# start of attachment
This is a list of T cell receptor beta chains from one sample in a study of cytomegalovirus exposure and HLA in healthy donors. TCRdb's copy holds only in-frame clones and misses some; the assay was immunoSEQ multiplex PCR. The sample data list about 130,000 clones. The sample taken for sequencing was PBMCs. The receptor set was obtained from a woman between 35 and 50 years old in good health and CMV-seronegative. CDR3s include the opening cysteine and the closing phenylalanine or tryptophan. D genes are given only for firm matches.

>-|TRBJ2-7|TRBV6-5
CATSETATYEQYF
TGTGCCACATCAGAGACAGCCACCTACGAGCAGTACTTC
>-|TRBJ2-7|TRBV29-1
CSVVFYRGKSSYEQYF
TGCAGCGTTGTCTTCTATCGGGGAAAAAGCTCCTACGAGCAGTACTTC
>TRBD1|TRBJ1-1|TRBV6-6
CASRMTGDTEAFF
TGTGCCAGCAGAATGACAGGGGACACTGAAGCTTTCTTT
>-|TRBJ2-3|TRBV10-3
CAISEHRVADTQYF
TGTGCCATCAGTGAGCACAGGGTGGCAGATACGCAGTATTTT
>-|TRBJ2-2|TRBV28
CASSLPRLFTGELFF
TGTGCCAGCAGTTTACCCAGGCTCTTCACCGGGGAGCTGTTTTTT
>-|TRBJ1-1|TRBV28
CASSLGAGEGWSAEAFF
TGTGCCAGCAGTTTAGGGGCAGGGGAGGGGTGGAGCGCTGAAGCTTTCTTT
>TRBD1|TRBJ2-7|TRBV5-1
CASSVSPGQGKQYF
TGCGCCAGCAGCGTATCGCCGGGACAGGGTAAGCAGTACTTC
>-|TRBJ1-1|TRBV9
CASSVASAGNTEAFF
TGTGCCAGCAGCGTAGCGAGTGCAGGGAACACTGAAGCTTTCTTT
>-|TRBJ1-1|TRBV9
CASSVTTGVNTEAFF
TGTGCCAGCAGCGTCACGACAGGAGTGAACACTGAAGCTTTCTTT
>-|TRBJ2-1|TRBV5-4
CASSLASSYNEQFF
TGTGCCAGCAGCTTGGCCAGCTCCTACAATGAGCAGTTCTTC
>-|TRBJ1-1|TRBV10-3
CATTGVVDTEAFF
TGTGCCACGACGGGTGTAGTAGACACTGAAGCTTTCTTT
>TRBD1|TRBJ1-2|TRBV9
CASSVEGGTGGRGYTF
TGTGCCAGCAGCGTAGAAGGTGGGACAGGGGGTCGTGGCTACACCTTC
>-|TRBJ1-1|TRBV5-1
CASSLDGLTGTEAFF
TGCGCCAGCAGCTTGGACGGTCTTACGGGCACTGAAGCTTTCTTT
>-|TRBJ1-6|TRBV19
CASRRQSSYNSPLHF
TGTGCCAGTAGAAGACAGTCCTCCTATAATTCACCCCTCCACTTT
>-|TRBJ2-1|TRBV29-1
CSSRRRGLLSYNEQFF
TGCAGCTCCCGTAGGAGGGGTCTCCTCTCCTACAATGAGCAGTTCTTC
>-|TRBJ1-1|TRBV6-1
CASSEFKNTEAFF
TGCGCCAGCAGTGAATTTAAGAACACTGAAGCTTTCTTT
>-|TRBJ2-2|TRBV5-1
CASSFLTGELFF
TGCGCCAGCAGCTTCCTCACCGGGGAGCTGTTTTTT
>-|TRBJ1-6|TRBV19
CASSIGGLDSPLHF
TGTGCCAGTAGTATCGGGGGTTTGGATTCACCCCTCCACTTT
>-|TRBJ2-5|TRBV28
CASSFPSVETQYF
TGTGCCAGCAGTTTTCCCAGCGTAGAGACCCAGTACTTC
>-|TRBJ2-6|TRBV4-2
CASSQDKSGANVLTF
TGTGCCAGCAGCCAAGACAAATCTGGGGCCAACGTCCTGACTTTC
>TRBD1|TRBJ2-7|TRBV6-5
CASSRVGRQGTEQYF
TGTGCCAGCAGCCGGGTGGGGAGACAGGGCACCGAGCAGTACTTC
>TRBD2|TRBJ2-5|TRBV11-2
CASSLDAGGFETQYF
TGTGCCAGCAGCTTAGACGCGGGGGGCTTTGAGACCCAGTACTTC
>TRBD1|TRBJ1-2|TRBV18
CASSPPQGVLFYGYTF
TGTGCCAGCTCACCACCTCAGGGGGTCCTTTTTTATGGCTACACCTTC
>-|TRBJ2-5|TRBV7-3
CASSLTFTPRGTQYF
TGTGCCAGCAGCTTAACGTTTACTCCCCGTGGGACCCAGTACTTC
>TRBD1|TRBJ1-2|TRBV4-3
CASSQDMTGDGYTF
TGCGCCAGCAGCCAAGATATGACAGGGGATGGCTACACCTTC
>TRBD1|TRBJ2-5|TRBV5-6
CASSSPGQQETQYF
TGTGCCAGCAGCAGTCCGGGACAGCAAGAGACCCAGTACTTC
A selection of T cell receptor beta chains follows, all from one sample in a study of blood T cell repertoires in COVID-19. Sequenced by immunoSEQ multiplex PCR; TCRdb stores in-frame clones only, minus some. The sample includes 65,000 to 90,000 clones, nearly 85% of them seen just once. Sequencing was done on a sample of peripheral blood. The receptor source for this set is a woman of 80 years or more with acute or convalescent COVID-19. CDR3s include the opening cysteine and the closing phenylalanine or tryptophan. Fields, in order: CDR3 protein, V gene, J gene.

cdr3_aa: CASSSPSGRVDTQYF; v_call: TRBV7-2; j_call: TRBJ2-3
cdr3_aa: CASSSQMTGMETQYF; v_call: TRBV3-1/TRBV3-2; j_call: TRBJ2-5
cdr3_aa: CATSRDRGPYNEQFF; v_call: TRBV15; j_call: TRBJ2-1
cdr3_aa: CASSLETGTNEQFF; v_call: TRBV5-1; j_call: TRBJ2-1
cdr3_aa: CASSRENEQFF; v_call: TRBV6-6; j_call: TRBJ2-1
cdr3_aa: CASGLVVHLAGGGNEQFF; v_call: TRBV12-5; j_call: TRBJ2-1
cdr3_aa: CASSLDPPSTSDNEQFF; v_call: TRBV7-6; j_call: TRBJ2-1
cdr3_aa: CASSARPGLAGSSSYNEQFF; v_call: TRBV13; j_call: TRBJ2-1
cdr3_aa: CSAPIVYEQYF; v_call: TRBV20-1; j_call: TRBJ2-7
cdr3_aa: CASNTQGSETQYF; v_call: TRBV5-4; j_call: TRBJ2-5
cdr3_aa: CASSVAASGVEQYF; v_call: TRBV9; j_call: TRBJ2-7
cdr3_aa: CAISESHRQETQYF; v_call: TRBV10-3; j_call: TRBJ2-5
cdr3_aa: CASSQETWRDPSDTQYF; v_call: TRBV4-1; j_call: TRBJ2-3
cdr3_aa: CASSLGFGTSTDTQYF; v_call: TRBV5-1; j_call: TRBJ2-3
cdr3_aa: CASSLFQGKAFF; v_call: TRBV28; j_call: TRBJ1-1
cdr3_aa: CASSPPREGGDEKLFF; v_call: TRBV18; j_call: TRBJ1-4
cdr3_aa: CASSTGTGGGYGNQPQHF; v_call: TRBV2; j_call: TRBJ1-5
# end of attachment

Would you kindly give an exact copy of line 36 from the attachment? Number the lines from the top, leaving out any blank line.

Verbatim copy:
CASSVEGGTGGRGYTF